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The reactions of a 12m-long humpback whale and its gesture of “a little thank you” to a group of Spanish divers who saved it from a drift net was “just incredible”, said one of the group.
Marine biologist Gigi Torras, 32, who was a part of the rescue group, said the whale’s gesture stood out as the “best ever” birthday present for her.
“It was like out of this world, it was incredible, just incredible,” she told news agency Reuters on Tuesday.
The successful rescue took place on 20 May.
Officials said they had spotted the whale trapped inside a red net, to the extent that the mammal could not even open its mouth.
On learning about the trapped whale, staff from Palma de Mallorca’s Aquarium swung into action.
In the initial rescue effort, members of the marine wing tried to cut the net from a boat, but they soon realised they would have to get up closer to the whale to have any impact.
Divers from Albatros and Skualo diving centres were brought in on 20th May.
The crew dove alongside the whale to cut off the mesh with knives, concluding the rescue operation in 45 minutes.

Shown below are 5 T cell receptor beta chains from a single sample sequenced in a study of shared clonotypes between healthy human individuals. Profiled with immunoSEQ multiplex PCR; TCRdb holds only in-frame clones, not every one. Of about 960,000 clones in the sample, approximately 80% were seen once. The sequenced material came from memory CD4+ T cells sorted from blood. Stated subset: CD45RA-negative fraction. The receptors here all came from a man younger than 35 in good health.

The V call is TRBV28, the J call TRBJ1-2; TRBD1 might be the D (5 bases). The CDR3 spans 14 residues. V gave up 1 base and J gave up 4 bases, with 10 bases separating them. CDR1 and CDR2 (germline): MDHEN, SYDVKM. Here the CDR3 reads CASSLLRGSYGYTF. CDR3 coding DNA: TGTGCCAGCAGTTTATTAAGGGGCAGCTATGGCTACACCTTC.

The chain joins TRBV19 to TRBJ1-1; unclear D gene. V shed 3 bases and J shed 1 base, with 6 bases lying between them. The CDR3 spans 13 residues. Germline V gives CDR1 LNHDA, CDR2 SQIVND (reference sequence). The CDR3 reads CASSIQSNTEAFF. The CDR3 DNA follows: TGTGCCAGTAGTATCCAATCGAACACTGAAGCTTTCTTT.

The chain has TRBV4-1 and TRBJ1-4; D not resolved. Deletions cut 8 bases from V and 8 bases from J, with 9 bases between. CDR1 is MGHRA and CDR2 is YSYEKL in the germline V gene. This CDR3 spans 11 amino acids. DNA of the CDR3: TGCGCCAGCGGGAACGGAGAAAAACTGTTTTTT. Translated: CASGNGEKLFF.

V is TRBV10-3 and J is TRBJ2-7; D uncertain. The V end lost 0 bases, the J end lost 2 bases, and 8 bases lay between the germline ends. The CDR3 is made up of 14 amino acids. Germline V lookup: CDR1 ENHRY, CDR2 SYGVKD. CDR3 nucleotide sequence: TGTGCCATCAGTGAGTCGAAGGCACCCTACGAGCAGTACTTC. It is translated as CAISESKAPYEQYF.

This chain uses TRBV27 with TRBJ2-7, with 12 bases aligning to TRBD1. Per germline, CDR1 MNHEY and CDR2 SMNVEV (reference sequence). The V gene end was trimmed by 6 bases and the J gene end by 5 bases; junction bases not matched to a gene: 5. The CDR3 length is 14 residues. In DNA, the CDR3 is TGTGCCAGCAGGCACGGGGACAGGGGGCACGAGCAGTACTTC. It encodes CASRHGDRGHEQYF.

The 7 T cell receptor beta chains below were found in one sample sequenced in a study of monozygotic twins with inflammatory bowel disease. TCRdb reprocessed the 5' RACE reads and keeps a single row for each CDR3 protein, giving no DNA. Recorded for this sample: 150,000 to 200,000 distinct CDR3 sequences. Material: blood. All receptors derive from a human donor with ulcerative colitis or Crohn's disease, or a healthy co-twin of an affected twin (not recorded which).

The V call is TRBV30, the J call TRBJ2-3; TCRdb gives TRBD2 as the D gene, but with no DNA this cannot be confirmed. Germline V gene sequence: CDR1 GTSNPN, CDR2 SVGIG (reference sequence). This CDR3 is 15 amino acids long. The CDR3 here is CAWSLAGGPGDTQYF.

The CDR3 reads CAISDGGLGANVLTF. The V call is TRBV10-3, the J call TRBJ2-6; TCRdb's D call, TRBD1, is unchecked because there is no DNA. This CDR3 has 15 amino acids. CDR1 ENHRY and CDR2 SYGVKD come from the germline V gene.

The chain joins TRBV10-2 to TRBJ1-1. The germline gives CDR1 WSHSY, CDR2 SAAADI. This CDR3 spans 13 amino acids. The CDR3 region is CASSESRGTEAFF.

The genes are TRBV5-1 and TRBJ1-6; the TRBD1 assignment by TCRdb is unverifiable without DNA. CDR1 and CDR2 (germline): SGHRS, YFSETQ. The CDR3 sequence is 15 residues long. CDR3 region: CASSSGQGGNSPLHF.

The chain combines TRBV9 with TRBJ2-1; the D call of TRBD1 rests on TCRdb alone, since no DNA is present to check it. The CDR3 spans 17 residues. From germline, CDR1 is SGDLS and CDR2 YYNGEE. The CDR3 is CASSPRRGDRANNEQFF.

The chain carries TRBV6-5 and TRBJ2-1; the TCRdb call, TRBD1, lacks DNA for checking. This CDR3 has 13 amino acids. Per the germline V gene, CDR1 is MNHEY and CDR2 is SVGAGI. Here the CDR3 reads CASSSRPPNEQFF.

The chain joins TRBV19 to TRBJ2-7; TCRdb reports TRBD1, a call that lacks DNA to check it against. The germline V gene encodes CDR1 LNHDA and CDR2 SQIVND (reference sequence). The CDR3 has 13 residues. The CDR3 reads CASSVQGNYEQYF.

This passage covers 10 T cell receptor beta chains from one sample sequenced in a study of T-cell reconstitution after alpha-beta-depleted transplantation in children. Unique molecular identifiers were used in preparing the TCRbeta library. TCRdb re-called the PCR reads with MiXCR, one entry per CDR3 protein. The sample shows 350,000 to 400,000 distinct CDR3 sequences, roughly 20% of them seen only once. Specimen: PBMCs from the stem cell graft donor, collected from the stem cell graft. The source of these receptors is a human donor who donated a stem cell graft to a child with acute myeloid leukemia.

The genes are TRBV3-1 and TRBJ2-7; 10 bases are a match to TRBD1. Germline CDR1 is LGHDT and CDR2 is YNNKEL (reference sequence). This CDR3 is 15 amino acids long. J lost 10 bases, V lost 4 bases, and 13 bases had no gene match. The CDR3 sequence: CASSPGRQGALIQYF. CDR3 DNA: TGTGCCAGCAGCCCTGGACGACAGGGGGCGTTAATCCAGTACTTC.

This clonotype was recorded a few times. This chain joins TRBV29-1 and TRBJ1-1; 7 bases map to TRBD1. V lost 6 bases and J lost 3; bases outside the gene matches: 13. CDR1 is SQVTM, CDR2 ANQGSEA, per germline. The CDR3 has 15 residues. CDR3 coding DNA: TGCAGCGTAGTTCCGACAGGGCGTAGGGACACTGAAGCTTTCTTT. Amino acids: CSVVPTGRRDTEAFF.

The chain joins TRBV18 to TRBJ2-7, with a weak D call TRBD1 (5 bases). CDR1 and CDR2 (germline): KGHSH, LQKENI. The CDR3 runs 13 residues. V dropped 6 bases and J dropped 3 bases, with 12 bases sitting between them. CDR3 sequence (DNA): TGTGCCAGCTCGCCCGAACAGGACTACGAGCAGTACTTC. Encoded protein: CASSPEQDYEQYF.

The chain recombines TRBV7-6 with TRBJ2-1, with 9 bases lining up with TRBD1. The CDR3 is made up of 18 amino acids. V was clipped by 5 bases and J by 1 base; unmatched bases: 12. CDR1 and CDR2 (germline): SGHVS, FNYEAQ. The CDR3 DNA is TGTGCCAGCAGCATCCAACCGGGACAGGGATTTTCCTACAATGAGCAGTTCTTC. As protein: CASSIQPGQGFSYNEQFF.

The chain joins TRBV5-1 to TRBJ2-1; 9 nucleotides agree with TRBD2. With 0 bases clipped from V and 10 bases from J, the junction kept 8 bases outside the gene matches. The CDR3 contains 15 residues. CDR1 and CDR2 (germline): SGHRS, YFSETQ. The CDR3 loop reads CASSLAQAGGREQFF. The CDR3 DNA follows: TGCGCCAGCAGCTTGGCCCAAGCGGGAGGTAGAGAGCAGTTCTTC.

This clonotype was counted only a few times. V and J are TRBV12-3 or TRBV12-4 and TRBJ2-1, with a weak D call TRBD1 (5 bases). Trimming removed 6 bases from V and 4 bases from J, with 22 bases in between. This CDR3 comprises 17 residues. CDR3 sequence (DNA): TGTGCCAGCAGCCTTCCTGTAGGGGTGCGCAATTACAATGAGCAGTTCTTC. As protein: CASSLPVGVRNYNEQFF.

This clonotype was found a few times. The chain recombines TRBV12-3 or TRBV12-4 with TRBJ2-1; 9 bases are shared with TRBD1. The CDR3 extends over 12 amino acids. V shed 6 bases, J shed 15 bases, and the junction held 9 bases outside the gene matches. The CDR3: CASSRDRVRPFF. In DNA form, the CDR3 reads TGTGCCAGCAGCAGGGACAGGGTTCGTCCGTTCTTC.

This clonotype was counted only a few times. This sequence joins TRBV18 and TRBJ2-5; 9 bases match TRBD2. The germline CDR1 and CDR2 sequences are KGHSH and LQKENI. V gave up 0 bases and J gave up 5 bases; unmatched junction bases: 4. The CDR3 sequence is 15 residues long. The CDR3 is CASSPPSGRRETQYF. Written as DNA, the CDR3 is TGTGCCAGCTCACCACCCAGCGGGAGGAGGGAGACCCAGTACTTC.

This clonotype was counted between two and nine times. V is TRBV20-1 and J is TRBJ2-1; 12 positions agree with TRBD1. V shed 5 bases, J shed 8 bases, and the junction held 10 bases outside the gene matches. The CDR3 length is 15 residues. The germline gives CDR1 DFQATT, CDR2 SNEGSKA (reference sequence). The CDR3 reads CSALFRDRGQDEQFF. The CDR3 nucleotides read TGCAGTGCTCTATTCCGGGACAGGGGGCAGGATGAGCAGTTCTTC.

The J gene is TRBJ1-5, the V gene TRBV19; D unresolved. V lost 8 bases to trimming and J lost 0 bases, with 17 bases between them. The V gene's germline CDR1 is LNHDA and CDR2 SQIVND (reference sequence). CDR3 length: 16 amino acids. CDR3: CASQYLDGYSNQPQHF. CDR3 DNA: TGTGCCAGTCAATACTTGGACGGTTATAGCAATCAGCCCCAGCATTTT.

Ms Torras, who owns the Albatros diving centre, recounted how the crew members saw the humpback whale calm down after an initial stage of nervousness.
“The first 10 seconds she got a bit nervous, you know, like bubbles everywhere, but then I don’t know, call me crazy but I think she knew we were there to help her and she just relaxed and we started working from the front of her mouth backwards,” she said.
She added that the team continued “cutting and cutting” after which the mammal gave a little wiggle to free herself out of the net.
The whale, she said, then stayed for a bit to regain her strength as four divers gave her company.
But before swimming off after the escape, the mammal appeared to give what looked like “a little thank you sign”.
The United Nations had banned drift nets 30 years ago for presenting a grave threat to aquatic life.
Practically invisible to sea life, drift nets float from a cork line and reach down to a depth of 50ft to catch fish – but they can also kill a range of marine life, including bigger underwater mammals like whales, seals and dolphins, as well as sea birds.